The cast is strong too. Kôji Tsuruta has such presence and is subtly expressive, despite wearing sunglasses throughout the film. Tomisaburô Wakayama, who will be most familiar to fans of the Lone Wolf and Cub film series, almost steals the show though. He plays his role a lot larger than Tsuruta but it works with his character. The supporting cast of Toei’s regular character actors is very strong too.

I also loved the use of music in the film. The American influence in Okinawa is again reflected in this, with some funky psychedelic rock rubbing shoulders with traditional folk songs.

Overall, Sympathy for the Underdog is a hyper-cool crime thriller that effectively bridges the gap between the ninkyo eiga films of the 60s and Fukasaku’s frenetic later work in the Yakuza movie genre, and it’s every bit as good as those latter films.

Film:

Sympathy for the Underdog is out on 26th June on region A&B Blu-Ray, released by Radiance Films. You can order it here. The transfer is impressive, with pleasingly rich colours and a natural grain. I’ve used screengrabs throughout this review to give you an idea of how the films look. The audio is robust too.

LIMITED EDITION BLU-RAY SPECIAL FEATURES:

– High-Definition digital transfer
– Uncompressed mono PCM audio
– Audio commentary by yakuza film expert Nathan Stuart (2024)
– Interview with Fukasaku biographer Olivier Hadouchi (2024)
– Visual essay on Okinawa on screen by film historian and author Aaron Gerow (2024)
– Trailer
– New and improved English subtitle translation
– Reversible sleeve featuring original and newly commissioned artwork by Time Tomorrow
– Limited edition booklet featuring new writing by Bastian Meiresonne and an archival review of the film
– Limited Edition of 3000 copies, presented in full-height Scanavo packaging with removable OBI strip leaving packaging free of certificates and markings

Nathan Stuart provides a commentary. It’s well-researched but also passionate, with Stuart clearly being a fan of the film and genre. He gives valuable context, discusses the lives and careers of those involved, and also describes why he thinks the film is special. He spends a lot of time, in particular, singing the praises of the roster of Toei character actors on screen.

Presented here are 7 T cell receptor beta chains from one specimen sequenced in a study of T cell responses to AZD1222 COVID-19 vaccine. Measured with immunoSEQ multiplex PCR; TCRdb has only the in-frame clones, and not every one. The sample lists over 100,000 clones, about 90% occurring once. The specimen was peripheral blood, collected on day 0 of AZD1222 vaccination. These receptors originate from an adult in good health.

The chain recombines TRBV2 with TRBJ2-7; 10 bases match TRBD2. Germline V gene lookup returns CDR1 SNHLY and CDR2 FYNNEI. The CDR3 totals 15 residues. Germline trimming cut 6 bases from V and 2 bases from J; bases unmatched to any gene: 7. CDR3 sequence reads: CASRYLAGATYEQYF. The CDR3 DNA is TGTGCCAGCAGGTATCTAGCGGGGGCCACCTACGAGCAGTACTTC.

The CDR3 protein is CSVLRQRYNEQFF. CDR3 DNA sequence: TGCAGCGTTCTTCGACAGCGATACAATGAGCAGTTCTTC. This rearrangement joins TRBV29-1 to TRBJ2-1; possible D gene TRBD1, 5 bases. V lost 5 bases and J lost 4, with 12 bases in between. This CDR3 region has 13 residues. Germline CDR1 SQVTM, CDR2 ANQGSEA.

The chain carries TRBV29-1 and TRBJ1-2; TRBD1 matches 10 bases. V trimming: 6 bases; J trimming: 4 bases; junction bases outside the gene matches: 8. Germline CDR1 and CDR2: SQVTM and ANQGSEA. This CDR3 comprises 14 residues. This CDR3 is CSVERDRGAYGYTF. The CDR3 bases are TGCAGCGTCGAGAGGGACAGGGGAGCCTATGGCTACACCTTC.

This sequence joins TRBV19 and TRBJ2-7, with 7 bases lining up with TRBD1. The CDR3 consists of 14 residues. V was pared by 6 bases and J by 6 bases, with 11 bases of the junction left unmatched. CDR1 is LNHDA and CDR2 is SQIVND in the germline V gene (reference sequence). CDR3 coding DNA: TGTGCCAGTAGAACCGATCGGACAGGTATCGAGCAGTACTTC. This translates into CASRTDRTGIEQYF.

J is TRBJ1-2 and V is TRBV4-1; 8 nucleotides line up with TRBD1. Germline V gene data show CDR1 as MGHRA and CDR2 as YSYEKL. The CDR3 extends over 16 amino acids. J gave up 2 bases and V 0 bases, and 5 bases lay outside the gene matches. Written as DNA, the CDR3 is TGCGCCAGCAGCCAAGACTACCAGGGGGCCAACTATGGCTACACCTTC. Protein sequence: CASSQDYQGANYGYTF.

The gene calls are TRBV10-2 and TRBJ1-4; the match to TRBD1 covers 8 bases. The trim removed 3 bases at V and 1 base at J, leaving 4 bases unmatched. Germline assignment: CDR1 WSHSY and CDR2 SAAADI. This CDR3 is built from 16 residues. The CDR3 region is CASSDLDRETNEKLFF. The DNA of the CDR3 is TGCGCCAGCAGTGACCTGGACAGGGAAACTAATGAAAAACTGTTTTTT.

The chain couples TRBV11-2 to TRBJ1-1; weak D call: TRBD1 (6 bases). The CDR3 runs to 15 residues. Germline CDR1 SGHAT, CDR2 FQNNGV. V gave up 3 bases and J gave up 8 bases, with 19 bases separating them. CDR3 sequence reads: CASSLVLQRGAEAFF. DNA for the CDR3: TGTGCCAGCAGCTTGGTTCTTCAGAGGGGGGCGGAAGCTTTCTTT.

Aaron Gerow talks about Japanese films’ representation of Okinawa. He begins by providing a brief but essential background on the region and how it sits as part of the Japanese nation. He goes on to talk about different representations of Okinawa in cinema before settling on Sympathy for the Underdog. He has some interesting points to make so the piece will be of interest to anyone intrigued by the film’s setting.

Olivier Hadouchi talks about Fukasaku and Sympathy for the Underdog. He describes how he set out to write a monograph about the director because he felt Fukasaku’s work wasn’t given the proper attention it deserved. Critics and filmmakers admired the director’s style but he wasn’t considered a ‘serious’ filmmaker due to his career being largely spent making genre movies. Hadouchi believes the director was a true auteur though and deserves to be treated as such. He talks about Fukasaku’s signature techniques and themes. He goes on to analyse Sympathy for the Underdog in great detail, making for a piece that will be of interest to anyone wanting to dig deeper into the film.

I haven’t been sent the booklet to comment on that, but the Radiance booklets I’ve read so far have provided valuable supplements to the films.

Overall then, Radiance have put together an excellent package for another Fukasaku classic. Highly recommended.

Disc/package:

Sympathy for the Underdog - Radiance
Film
Disc/Package